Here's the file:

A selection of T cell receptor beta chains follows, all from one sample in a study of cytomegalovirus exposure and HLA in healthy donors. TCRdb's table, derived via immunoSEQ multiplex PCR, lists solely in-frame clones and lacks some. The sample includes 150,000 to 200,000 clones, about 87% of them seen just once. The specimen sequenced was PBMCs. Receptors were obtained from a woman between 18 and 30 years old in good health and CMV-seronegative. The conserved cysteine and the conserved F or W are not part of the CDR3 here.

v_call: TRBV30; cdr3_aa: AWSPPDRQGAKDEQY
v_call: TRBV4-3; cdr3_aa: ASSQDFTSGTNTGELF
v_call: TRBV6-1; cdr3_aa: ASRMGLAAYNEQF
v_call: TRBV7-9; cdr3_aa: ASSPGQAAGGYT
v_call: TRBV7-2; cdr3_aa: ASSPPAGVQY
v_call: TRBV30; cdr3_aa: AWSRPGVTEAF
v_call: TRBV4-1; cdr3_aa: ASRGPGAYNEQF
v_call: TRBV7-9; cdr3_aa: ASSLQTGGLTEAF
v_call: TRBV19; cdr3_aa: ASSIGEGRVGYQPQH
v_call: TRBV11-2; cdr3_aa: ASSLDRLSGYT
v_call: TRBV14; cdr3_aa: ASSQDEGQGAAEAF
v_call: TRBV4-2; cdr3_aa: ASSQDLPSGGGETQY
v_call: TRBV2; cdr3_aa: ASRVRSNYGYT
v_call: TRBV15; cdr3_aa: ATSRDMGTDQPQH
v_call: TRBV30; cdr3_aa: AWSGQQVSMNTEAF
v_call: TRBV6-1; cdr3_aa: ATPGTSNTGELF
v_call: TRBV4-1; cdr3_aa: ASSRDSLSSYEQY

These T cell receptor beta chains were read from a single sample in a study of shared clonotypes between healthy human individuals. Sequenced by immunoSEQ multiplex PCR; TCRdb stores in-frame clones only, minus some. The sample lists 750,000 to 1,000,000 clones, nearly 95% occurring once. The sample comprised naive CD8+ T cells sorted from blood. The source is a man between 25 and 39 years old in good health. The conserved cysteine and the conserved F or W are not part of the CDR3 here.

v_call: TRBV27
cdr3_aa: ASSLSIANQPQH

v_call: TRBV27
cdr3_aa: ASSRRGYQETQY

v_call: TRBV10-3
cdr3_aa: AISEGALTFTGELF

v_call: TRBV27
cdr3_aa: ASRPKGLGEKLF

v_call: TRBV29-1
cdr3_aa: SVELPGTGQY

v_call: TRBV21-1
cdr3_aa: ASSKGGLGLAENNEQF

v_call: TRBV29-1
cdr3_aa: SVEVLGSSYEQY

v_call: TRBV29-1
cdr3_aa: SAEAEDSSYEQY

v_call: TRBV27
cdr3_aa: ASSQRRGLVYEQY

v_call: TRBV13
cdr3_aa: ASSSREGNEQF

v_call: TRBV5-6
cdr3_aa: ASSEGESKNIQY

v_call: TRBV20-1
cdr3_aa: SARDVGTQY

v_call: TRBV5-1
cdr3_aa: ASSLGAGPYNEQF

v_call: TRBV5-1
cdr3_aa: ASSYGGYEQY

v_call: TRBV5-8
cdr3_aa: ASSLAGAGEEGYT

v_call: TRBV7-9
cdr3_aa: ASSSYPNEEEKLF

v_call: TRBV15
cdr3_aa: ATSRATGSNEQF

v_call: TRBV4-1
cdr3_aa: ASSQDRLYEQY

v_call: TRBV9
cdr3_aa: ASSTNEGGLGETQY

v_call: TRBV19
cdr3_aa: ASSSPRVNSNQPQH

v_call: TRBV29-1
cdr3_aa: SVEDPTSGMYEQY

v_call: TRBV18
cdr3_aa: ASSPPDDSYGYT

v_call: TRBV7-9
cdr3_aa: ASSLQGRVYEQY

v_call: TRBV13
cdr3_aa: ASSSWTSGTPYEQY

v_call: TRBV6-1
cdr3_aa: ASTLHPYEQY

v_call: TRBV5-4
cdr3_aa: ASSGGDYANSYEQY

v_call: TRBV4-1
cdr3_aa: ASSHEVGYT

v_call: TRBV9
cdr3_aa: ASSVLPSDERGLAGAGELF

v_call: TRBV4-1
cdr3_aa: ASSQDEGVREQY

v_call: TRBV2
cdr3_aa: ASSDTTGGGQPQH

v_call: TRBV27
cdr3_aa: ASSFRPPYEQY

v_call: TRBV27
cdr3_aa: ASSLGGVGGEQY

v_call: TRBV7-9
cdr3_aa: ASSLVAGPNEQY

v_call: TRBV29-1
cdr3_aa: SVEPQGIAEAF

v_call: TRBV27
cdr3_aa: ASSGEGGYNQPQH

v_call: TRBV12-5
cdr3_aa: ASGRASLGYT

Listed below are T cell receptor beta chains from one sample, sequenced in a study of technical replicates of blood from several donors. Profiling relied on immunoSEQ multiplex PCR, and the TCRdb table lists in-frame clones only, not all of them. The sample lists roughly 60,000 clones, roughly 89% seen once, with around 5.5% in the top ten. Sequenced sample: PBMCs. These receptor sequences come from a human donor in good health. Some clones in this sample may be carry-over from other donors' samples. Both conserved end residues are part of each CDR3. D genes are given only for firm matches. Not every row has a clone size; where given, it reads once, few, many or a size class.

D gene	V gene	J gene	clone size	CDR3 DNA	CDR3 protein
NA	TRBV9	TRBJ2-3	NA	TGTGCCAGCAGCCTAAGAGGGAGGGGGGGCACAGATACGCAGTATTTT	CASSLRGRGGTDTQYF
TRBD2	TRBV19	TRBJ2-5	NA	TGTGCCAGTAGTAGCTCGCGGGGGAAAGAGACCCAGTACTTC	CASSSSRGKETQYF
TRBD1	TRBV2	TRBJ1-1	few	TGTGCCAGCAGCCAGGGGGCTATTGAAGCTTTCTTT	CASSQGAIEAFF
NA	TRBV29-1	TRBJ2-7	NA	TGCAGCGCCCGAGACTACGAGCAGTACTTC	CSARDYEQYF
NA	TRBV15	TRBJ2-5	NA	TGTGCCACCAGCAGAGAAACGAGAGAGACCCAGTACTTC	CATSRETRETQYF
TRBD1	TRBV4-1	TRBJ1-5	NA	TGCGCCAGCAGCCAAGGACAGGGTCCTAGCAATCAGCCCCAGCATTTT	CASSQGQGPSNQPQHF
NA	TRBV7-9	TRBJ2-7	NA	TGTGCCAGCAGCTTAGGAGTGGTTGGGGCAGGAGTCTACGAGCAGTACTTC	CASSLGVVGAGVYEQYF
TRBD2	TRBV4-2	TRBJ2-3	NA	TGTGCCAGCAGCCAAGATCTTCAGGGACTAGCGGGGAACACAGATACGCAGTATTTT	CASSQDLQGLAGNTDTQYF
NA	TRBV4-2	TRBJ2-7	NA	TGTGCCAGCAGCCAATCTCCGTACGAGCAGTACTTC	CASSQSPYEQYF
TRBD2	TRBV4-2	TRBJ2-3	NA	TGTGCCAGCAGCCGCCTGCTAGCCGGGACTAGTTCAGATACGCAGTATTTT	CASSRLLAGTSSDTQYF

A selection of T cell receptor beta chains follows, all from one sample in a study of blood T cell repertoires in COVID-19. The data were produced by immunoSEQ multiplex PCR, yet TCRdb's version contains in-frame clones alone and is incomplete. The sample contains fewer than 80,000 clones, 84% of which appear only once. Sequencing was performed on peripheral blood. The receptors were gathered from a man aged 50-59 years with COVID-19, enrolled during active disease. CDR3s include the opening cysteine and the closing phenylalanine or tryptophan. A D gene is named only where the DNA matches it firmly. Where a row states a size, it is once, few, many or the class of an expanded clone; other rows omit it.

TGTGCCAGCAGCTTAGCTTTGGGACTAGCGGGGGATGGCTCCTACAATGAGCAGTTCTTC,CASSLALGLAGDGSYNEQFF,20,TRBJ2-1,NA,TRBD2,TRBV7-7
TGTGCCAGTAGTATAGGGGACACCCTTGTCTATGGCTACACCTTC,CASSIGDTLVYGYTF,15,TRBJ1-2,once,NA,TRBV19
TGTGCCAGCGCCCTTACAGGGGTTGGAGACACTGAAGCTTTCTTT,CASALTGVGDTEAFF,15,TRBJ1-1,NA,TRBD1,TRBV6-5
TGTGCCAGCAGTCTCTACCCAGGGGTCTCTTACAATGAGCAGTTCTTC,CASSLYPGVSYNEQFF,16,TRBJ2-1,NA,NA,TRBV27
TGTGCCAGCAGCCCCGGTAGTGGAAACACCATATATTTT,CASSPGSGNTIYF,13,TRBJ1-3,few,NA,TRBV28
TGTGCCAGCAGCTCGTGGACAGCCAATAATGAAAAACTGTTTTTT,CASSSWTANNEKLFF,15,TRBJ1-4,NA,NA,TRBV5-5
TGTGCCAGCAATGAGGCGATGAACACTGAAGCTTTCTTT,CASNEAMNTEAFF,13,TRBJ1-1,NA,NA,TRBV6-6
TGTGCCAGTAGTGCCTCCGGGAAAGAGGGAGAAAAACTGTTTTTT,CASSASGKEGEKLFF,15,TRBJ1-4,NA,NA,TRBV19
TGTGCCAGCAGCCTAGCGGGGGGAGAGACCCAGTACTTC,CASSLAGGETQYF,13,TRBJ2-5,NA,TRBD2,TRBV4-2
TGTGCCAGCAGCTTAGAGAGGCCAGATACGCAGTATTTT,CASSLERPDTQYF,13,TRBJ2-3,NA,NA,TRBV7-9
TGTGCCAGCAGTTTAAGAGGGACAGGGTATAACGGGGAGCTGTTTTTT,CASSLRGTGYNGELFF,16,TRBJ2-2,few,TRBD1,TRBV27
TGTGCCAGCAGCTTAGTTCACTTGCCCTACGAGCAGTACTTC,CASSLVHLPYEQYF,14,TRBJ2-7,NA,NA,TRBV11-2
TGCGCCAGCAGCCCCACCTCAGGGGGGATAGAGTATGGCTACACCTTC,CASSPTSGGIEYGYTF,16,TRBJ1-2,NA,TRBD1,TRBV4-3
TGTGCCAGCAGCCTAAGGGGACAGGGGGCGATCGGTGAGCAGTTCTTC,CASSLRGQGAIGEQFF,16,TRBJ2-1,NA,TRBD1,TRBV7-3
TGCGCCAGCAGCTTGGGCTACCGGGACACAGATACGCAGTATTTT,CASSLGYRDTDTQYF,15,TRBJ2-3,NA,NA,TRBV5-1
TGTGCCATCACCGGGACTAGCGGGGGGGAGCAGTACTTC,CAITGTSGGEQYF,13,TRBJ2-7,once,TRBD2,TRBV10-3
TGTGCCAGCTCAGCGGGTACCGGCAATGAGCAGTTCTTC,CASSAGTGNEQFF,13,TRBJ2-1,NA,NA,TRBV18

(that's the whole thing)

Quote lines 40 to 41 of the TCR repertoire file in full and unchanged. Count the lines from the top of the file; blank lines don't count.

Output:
v_call: TRBV5-6
cdr3_aa: ASSEGESKNIQY